In Traxcell Technologies, LLC v. Sprint Communications Company, LP, [2020-1852, 2020-1854] (October 12, 2021), the Federal Circuit agreed with the district court’s claim construction, and further that under that construction Traxcell failed to show a genuine issue of material fact as to infringement, and further that several of Traxcell’s claims were indefinite.
The case involves U.S. Patent Nos. 8,977,284, 9,510,320, 9,642,024, and 9,549,388 related to self-optimizing network technology for making “corrective actions” to improve communications between a wireless device and a network.
At issue was the claim limitation “means for receiving said performance data and corresponding locations from said radio tower and correcting radio frequency signals of said radio tower.” The parties agreed that this was a means-plus-function claim, and the corresponding structure was an algorithm identified in the specification. Traxcell argued that Sprint’s accused technology included a structural equivalent to the disclosed structure under the function-way-result test. The district court disagreed, reasoning that Traxcell failed to establish that Sprint’s accused technology operates in substantially the same “way.”
The Federal Circuit agreed, noting that the identified structure from the specification was a “very detailed” algorithm, including numerous steps necessary for its function. However, Traxcell neglected to address a significant fraction of that structure. Accordingly, Traxcell didn’t provide enough evidence for a reasonable jury to conclude that the accused structure performs the claimed function in “substantially the same way” as the disclosed structure.
Also at issue was the limitation “location.” The parties agreed, and the district court accepted, that “location” meant “location that is not merely a position in a grid pattern.” However, under this construction Traxell lost. On appeal Traxell insisted in retrospect that this construction was wrong. The Federal Circuit said that “having stipulated to it, Traxcell cannot pull an about-face.”
With respect to infringement by Sprint, the independent claims all require sending, receiving, generating, storing, or using the “location” of a wireless device. The district court concluded that Traxcell simply hadn’t shown that the accused technologies used “location” as construed by the court, and the Federal Circuit agreed. With respect to infringement by Ericson, the district court rejected Traxcell’s argument that the accused technology uses “location” because it collects “information regarding the distance of devices from a base station.” The Federal Circuit agreed that this was not location information but information to calculate distance.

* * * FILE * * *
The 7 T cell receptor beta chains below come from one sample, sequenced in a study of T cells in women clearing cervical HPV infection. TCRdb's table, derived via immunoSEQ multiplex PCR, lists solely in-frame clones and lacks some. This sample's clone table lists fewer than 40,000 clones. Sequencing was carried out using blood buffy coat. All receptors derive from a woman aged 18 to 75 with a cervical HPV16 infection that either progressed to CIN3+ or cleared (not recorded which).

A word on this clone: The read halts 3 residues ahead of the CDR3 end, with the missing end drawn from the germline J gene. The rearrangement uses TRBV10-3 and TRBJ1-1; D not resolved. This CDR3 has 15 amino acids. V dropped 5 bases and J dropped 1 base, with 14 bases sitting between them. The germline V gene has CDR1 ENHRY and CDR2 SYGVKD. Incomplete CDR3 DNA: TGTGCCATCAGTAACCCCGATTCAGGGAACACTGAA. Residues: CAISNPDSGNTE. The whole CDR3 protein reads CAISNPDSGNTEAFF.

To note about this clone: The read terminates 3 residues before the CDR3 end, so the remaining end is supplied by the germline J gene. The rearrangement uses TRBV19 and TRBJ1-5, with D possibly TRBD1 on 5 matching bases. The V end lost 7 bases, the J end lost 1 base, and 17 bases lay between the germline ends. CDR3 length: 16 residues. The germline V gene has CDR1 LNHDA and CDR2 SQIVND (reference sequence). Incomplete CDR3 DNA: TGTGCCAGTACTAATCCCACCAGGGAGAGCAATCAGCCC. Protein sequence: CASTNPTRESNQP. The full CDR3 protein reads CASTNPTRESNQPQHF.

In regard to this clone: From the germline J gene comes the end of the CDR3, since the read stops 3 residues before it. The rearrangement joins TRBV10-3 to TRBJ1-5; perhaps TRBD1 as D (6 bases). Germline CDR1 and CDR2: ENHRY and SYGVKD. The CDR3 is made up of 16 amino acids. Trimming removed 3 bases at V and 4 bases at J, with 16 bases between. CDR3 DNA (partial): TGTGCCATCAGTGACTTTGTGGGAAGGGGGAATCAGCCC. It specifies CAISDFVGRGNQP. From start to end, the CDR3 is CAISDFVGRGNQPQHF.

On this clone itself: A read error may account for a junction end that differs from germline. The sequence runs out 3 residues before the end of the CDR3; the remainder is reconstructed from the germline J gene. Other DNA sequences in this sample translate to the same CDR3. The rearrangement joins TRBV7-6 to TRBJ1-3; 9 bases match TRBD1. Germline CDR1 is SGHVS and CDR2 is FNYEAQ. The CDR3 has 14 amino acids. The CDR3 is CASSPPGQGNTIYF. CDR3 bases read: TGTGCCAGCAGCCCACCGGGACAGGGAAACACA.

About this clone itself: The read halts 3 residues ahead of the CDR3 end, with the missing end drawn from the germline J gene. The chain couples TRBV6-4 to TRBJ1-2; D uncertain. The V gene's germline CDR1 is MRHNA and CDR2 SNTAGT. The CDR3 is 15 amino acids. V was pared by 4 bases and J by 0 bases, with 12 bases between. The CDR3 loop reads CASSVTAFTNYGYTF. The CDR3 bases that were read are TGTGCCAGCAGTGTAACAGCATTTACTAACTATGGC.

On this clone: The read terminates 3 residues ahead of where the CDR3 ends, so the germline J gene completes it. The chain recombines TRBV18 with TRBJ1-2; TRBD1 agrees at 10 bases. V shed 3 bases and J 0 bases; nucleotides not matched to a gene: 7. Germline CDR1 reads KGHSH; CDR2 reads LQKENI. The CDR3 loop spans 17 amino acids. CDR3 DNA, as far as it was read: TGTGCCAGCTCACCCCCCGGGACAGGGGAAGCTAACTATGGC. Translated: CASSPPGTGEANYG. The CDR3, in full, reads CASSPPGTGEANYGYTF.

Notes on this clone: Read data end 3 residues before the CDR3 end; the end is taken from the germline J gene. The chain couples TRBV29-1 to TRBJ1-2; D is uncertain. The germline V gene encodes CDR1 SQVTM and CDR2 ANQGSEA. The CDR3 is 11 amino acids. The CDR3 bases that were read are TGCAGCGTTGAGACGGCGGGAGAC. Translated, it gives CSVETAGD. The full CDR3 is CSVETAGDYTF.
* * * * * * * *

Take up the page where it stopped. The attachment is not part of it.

Also at issue were the limitations “first computer” and “computer.” Construing these as referring to a single computer, the district court concluded that Traxell had not shown that these limitations were met, and the Federal Circuit agreed. The Federal Circuit said that Traxell failed to particularize those conclusory assertions with specific evidence and arguments. Traxell argued it provided substantial evidence that the district court ignored, but the Federal Circuit said it was “an army of citation footnotes crouching in a field of jargon. What they lack is explanation.” The Federal Circuit concluded that Traxell’s showing was “simply too unexplained and conclusory.” The Federal Circuit said that Traxcell has cited swaths of documents, but it Failed to explain how those documents support its infringement theory. It didn’t do so at the trial court, and it didn’t do so on appeal.
Traxcell’s remaining infringement arguments on appeal relied upon the doctrine of equivalents. But the Federal Circuit concluded that Traxcell surrendered multiple computer equivalents during prosecution of these patents.
Turning to indefiniteness, Claim 1 of the ‘284 patent was found indefinite on two grounds: (1) lack of reasonable certainty about which “wireless device” the term “at least one said wireless device” referred to, and (2) lack of an adequate supporting structure in the specification for the claim’s means-plus-function limitation. The Federal Circuit found that the claim was indefinite for lack of adequate supporting structure in the specification.
A means-plus-function claim is indefinite if the specification fails to disclose adequate corresponding structure to perform the claimed function. While Traxcell cited an algorithm, the district court found that Traxcell’s explanation provided nothing more than a restatement of the function, as recited in the claim. The Federal Circuit concluded that the claim was indefinite, without the need to reach the issue of “wireless device.”
As to infringement of the ‘388 patent, the claims required that the device’s location is (1) determined on the network, (2) communicated to the device, and (3) used to display navigation information. The district court determined that Traxcell failed to show that the device location was determined by the network, and the Federal Circuit agreed. Traxcell argued that the network provided data to the devices, but the court observed that it is not data from the network that the claims require. It is that the network itself determines location and transmits the location to the device. The Federal Circuit said that Traxcell has not shown that the network does so with anything but broad and conclusory scattershot assertions.